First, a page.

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Perfectly Preserved Feathered Dinosaur Tail Discovered in Amber

Life finds a way.

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"Maybe dinosaurs have more in common with present day birds than they do with reptiles. Look at the pubic bone, turned backward,  just like a bird, look at the vertebrae: full of air sacs and hollows, just like a bird. And even the word raptor mean "bird of prey.""

-Dr. Alan Grant

99 million years of playground arguments about whether dinosaurs are closer to birds or reptiles have been answered.
 
Despite what Steven Spielberg, hazy science theories and our own imaginations have come up with, we haven't had much evidence of what dinosaurs looked like. That changed yesterday when, in the most recent issue of Current Biology, scientists reported finding the actual tail of a dinosaur encased in amber, and that tail is covered completely with tiny, delicate feathers.
 
 
 

The fossil, dubbed “Eva,” comes from an amber mine in northern Myanmar that has already produced an impressive collection of specimens from the cretaceous period. Initially believed to be a plant, the fossil was partially carved into a oval by a jewelry maker to be sold. This isn't the first such specimen to come from the mine; this part of the world is recognized for having produced a large variety of cretaceous era flora and fauna trapped in hunks of amber.

This specimen and more than a dozen others were purchased by Chinese paleontologist Xing Lida, who was browsing the famed amber market in Myitkyana for earth shattering fossil discoveries and other objects of interest.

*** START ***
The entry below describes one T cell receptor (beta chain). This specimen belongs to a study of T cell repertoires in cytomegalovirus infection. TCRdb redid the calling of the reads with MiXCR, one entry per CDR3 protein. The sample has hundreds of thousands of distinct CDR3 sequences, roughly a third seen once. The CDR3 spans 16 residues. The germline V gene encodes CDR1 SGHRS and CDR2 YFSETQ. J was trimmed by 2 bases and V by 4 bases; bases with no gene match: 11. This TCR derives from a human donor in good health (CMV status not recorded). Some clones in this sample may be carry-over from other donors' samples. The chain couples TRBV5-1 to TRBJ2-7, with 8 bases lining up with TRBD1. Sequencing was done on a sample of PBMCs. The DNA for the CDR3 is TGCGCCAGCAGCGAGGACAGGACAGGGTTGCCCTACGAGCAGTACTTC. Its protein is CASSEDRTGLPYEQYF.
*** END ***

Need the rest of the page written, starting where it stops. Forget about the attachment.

The case for feathered dinosaurs has existed for more than two decades and been supported by evidence of feather impressions in and around fossilized bones, individual feathers encased in amber and quill knobs in velociraptors.
 
The tail comes from a young coelurosaur, which is a therapod dinosaur and part of a group that includes tyrannosaurs. Fluffy T-rex: CONFIRMED. This specimen is only 1.4 inches long and belonged to a creature that was roughly the size of a sparrow. Scans and photographs show the feathers to be a light brown color with a pale white underside, far too delicate for flight. The sample, dubbed "Eva", also includes soft tissues, ligaments and artifacts of ferrous iron, which is a byproduct of hemoglobin which was once present in the tail.
 
 

"Using sophisticated techniques, they extract the preserved blood and bingo! Dino DNA!"

Part of the reason this is so exciting is that this is the first time the feathers have been preserved together with the underlying bones, which gives scientists a window into key questions of evolution including what the original point of feathers was, how they evolved from dinosaurs to birds and what dinosaurs actually looked like.
 
It’s a watershed moment in paleontology research that will undoubtedly lead to more discovery that will finally lift the 65 million year old veil that obscures our prehistoric past and bring us one step closer to the Jurassic Park recipe for cloning dinosaurs.
 
Hold onto your butts.